Every school district in California is funded primarily with state money on a dollars-per-student basis, according to formulas developed in Sacramento.  The new Local Control Funding Formula (LCFF) specifically targets funding to schools and districts with higher proportions of students with greater needs (primarily English language learners and students from less-advantaged economic circumstances).  MDUSD already has significant populations of students with greater needs, and those proportions will increase slightly without the inclusion of NUSD students.  Those higher proportions should actually increase MDUSD per-student funding above what it would be for those students if Northgate remained within MDUSD.

 

Is this being done to increase property values in NUSD areas?

No.  In fact, the California Department of Education guidelines on district reorganizations or boundary changes specifically prohibit consideration of impacts on property values in considering creation of a new district.  The Northgate area already has some of the highest property values in Walnut Creek, so there is no reason to think that NUSD would increase or diminish property values.  The new district is being proposed so that the Northgate neighborhoods will have schools that are locally run and responsive to the specific needs of our community.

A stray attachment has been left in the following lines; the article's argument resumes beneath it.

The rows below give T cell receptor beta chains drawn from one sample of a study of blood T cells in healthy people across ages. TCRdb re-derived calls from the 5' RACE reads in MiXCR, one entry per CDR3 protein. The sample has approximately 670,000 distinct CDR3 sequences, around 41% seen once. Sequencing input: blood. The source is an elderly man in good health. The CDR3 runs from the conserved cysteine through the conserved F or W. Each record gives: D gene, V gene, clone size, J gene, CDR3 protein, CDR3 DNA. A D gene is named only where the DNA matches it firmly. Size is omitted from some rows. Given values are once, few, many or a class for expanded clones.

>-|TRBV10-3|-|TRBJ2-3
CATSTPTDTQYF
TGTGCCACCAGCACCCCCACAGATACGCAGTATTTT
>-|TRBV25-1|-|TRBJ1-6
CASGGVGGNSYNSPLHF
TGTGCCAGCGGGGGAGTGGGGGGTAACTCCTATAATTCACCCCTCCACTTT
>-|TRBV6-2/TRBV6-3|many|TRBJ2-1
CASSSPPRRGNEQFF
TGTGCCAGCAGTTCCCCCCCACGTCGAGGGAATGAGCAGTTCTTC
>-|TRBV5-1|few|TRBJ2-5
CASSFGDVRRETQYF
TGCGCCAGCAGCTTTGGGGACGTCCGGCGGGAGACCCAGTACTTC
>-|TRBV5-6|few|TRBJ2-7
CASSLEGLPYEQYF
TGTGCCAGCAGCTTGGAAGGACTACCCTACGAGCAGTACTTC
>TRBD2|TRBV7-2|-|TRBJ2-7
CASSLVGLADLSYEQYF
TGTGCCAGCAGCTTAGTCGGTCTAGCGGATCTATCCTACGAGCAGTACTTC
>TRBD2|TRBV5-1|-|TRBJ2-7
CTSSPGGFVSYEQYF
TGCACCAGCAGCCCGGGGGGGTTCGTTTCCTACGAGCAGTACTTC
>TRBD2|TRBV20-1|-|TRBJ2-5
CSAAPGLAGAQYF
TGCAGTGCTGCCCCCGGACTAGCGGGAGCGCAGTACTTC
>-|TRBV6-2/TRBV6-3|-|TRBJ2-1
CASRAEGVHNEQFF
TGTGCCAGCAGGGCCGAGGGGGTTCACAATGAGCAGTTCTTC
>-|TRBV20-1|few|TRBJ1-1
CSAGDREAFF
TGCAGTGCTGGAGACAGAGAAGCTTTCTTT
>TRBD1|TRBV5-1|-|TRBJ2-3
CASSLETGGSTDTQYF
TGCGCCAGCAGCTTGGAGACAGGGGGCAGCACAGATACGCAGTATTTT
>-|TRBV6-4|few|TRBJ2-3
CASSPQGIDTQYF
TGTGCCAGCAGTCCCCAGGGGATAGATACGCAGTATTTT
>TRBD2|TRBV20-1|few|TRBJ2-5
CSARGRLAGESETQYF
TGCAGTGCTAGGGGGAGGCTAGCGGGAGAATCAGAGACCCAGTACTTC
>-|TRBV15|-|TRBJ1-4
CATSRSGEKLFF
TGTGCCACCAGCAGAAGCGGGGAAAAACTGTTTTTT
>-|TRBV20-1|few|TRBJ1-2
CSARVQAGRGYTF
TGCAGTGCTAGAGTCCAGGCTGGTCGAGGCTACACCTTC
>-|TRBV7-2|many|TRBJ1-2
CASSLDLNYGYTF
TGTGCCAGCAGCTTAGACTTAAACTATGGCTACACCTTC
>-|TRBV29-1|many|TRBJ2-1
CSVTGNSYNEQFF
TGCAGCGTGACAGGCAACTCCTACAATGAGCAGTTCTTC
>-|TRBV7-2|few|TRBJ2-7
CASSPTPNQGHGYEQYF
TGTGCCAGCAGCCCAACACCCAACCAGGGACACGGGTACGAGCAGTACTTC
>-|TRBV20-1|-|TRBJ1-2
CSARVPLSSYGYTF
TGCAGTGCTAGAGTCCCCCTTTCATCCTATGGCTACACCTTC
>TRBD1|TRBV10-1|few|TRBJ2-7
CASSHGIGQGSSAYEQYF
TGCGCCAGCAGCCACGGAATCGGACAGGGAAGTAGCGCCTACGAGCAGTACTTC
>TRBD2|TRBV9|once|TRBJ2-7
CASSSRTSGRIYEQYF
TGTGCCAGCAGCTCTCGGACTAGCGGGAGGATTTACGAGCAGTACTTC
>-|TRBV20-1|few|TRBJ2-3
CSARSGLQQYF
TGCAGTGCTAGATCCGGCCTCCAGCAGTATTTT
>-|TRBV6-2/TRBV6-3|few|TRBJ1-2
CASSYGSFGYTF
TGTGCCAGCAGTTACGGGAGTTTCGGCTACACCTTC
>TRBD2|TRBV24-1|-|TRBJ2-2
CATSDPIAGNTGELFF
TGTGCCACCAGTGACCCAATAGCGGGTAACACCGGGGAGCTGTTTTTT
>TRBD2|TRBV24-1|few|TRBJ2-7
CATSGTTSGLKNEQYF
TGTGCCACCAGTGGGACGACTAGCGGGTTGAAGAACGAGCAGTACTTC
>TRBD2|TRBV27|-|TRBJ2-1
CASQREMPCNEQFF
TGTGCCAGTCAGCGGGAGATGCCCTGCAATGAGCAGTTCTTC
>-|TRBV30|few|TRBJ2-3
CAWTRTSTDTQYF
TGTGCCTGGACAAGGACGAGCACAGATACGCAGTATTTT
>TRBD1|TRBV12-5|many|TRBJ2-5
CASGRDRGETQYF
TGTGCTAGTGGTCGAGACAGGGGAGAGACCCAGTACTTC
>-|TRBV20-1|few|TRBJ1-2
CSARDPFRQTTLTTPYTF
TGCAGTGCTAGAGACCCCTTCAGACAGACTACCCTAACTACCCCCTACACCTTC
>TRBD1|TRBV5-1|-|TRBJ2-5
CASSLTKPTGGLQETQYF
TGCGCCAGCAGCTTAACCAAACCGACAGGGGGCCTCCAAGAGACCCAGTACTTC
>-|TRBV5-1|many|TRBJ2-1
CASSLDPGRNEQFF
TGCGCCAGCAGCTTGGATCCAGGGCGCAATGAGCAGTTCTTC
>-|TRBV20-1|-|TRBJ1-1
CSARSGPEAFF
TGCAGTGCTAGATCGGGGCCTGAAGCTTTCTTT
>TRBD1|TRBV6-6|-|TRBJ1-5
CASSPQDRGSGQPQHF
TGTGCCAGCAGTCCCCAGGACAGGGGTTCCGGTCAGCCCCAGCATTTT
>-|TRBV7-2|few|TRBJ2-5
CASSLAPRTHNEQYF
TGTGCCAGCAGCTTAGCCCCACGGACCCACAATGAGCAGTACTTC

Can NUSD operate efficiently with only 4,200 students?

Orinda, Lafayette, Moraga, and Walnut Creek Elementary districts are much smaller – with only 1,800-3,500 students each – yet they are all well-regarded districts, with high rates of satisfaction among the educators who work in them.

 

What May Change

 

Will NUSD need a parcel tax?

The extra resources and improved teacher compensation that we see in the districts around MDUSD have been possible, in part, through parcel tax revenue.  Yet MDUSD has not succeeded in creating a parcel tax, in some cases because the district administration, for its own reasons, has not supported such a tax. The Northgate community will have a choice in whether they pursue a parcel tax.

 

Will NUSD bring about curriculum changes?